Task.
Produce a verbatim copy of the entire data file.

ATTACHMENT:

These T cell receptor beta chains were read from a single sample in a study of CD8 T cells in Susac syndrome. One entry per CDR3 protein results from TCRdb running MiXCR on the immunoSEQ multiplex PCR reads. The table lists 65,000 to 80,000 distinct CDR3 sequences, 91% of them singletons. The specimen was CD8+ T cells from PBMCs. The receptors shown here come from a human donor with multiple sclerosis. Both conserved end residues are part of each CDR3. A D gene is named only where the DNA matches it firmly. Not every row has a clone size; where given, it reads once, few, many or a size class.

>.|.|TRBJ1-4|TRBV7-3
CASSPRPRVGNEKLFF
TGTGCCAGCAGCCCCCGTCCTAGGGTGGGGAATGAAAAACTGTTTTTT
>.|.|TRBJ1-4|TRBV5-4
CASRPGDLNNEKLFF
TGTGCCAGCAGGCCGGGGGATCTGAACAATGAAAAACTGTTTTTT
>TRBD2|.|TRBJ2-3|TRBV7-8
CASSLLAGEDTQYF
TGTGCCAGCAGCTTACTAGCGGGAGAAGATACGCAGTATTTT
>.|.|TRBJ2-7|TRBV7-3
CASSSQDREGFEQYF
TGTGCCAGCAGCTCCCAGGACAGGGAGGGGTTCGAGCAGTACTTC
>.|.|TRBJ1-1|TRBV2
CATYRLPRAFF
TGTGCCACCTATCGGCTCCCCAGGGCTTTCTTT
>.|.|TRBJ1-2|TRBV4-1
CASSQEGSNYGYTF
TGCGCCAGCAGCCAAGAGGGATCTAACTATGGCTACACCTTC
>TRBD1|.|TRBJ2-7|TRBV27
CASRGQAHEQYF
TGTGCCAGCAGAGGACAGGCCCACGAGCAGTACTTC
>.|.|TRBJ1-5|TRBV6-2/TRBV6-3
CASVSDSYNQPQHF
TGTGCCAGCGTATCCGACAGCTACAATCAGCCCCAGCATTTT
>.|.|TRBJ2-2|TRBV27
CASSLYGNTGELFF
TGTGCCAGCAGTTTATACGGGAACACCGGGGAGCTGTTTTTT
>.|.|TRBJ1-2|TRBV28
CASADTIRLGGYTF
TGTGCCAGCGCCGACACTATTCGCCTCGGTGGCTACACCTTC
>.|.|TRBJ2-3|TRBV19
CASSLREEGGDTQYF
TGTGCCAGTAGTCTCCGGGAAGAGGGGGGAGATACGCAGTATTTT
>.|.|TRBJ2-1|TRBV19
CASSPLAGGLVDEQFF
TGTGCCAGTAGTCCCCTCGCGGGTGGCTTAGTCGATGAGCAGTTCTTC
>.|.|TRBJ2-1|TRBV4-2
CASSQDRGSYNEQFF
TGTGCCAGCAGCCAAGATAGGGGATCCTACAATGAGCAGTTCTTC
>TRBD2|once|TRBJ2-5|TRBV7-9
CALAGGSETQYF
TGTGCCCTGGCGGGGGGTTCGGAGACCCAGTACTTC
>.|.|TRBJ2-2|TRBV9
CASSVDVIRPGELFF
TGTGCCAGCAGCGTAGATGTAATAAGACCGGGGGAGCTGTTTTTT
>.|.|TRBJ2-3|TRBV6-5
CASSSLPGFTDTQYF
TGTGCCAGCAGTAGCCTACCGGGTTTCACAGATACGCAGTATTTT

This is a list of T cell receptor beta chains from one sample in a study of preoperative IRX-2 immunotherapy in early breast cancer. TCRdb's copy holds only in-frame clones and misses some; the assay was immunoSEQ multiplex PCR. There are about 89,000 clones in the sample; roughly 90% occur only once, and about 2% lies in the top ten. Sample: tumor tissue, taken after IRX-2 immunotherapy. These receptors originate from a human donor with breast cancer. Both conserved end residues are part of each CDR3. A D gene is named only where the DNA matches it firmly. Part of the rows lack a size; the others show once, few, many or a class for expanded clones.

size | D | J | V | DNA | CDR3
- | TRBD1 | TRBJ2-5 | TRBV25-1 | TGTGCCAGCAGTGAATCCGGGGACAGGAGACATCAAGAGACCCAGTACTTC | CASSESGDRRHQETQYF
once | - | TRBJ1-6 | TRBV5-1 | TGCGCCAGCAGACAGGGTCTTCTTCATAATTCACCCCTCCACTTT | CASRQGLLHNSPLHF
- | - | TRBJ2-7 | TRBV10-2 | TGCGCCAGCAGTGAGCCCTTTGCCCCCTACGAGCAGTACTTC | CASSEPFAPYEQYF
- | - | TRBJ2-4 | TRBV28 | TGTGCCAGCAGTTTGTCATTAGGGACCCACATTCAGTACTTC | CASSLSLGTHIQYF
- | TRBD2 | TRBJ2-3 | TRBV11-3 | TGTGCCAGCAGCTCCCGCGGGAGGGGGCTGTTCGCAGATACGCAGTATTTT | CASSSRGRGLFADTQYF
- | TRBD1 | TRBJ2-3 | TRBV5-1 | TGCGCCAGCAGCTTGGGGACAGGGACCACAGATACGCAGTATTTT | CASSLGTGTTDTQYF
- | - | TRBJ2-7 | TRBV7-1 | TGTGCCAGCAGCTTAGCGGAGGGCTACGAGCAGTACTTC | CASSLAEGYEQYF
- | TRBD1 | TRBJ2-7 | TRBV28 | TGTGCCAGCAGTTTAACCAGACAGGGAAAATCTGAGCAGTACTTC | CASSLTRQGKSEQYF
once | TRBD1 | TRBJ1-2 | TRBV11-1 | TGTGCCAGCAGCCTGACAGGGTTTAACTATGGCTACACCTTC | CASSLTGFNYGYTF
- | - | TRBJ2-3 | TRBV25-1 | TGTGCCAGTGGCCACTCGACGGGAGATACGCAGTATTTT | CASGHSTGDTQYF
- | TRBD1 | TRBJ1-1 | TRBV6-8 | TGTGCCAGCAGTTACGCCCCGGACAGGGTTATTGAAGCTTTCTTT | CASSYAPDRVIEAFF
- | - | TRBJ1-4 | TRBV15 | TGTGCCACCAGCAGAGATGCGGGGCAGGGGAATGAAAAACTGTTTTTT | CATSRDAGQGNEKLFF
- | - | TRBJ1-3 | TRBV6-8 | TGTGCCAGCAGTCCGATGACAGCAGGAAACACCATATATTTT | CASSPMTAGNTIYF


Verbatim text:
These T cell receptor beta chains were read from a single sample in a study of CD8 T cells in Susac syndrome. One entry per CDR3 protein results from TCRdb running MiXCR on the immunoSEQ multiplex PCR reads. The table lists 65,000 to 80,000 distinct CDR3 sequences, 91% of them singletons. The specimen was CD8+ T cells from PBMCs. The receptors shown here come from a human donor with multiple sclerosis. Both conserved end residues are part of each CDR3. A D gene is named only where the DNA matches it firmly. Not every row has a clone size; where given, it reads once, few, many or a size class.

>.|.|TRBJ1-4|TRBV7-3
CASSPRPRVGNEKLFF
TGTGCCAGCAGCCCCCGTCCTAGGGTGGGGAATGAAAAACTGTTTTTT
>.|.|TRBJ1-4|TRBV5-4
CASRPGDLNNEKLFF
TGTGCCAGCAGGCCGGGGGATCTGAACAATGAAAAACTGTTTTTT
>TRBD2|.|TRBJ2-3|TRBV7-8
CASSLLAGEDTQYF
TGTGCCAGCAGCTTACTAGCGGGAGAAGATACGCAGTATTTT
>.|.|TRBJ2-7|TRBV7-3
CASSSQDREGFEQYF
TGTGCCAGCAGCTCCCAGGACAGGGAGGGGTTCGAGCAGTACTTC
>.|.|TRBJ1-1|TRBV2
CATYRLPRAFF
TGTGCCACCTATCGGCTCCCCAGGGCTTTCTTT
>.|.|TRBJ1-2|TRBV4-1
CASSQEGSNYGYTF
TGCGCCAGCAGCCAAGAGGGATCTAACTATGGCTACACCTTC
>TRBD1|.|TRBJ2-7|TRBV27
CASRGQAHEQYF
TGTGCCAGCAGAGGACAGGCCCACGAGCAGTACTTC
>.|.|TRBJ1-5|TRBV6-2/TRBV6-3
CASVSDSYNQPQHF
TGTGCCAGCGTATCCGACAGCTACAATCAGCCCCAGCATTTT
>.|.|TRBJ2-2|TRBV27
CASSLYGNTGELFF
TGTGCCAGCAGTTTATACGGGAACACCGGGGAGCTGTTTTTT
>.|.|TRBJ1-2|TRBV28
CASADTIRLGGYTF
TGTGCCAGCGCCGACACTATTCGCCTCGGTGGCTACACCTTC
>.|.|TRBJ2-3|TRBV19
CASSLREEGGDTQYF
TGTGCCAGTAGTCTCCGGGAAGAGGGGGGAGATACGCAGTATTTT
>.|.|TRBJ2-1|TRBV19
CASSPLAGGLVDEQFF
TGTGCCAGTAGTCCCCTCGCGGGTGGCTTAGTCGATGAGCAGTTCTTC
>.|.|TRBJ2-1|TRBV4-2
CASSQDRGSYNEQFF
TGTGCCAGCAGCCAAGATAGGGGATCCTACAATGAGCAGTTCTTC
>TRBD2|once|TRBJ2-5|TRBV7-9
CALAGGSETQYF
TGTGCCCTGGCGGGGGGTTCGGAGACCCAGTACTTC
>.|.|TRBJ2-2|TRBV9
CASSVDVIRPGELFF
TGTGCCAGCAGCGTAGATGTAATAAGACCGGGGGAGCTGTTTTTT
>.|.|TRBJ2-3|TRBV6-5
CASSSLPGFTDTQYF
TGTGCCAGCAGTAGCCTACCGGGTTTCACAGATACGCAGTATTTT

This is a list of T cell receptor beta chains from one sample in a study of preoperative IRX-2 immunotherapy in early breast cancer. TCRdb's copy holds only in-frame clones and misses some; the assay was immunoSEQ multiplex PCR. There are about 89,000 clones in the sample; roughly 90% occur only once, and about 2% lies in the top ten. Sample: tumor tissue, taken after IRX-2 immunotherapy. These receptors originate from a human donor with breast cancer. Both conserved end residues are part of each CDR3. A D gene is named only where the DNA matches it firmly. Part of the rows lack a size; the others show once, few, many or a class for expanded clones.

size | D | J | V | DNA | CDR3
- | TRBD1 | TRBJ2-5 | TRBV25-1 | TGTGCCAGCAGTGAATCCGGGGACAGGAGACATCAAGAGACCCAGTACTTC | CASSESGDRRHQETQYF
once | - | TRBJ1-6 | TRBV5-1 | TGCGCCAGCAGACAGGGTCTTCTTCATAATTCACCCCTCCACTTT | CASRQGLLHNSPLHF
- | - | TRBJ2-7 | TRBV10-2 | TGCGCCAGCAGTGAGCCCTTTGCCCCCTACGAGCAGTACTTC | CASSEPFAPYEQYF
- | - | TRBJ2-4 | TRBV28 | TGTGCCAGCAGTTTGTCATTAGGGACCCACATTCAGTACTTC | CASSLSLGTHIQYF
- | TRBD2 | TRBJ2-3 | TRBV11-3 | TGTGCCAGCAGCTCCCGCGGGAGGGGGCTGTTCGCAGATACGCAGTATTTT | CASSSRGRGLFADTQYF
- | TRBD1 | TRBJ2-3 | TRBV5-1 | TGCGCCAGCAGCTTGGGGACAGGGACCACAGATACGCAGTATTTT | CASSLGTGTTDTQYF
- | - | TRBJ2-7 | TRBV7-1 | TGTGCCAGCAGCTTAGCGGAGGGCTACGAGCAGTACTTC | CASSLAEGYEQYF
- | TRBD1 | TRBJ2-7 | TRBV28 | TGTGCCAGCAGTTTAACCAGACAGGGAAAATCTGAGCAGTACTTC | CASSLTRQGKSEQYF
once | TRBD1 | TRBJ1-2 | TRBV11-1 | TGTGCCAGCAGCCTGACAGGGTTTAACTATGGCTACACCTTC | CASSLTGFNYGYTF
- | - | TRBJ2-3 | TRBV25-1 | TGTGCCAGTGGCCACTCGACGGGAGATACGCAGTATTTT | CASGHSTGDTQYF
- | TRBD1 | TRBJ1-1 | TRBV6-8 | TGTGCCAGCAGTTACGCCCCGGACAGGGTTATTGAAGCTTTCTTT | CASSYAPDRVIEAFF
- | - | TRBJ1-4 | TRBV15 | TGTGCCACCAGCAGAGATGCGGGGCAGGGGAATGAAAAACTGTTTTTT | CATSRDAGQGNEKLFF
- | - | TRBJ1-3 | TRBV6-8 | TGTGCCAGCAGTCCGATGACAGCAGGAAACACCATATATTTT | CASSPMTAGNTIYF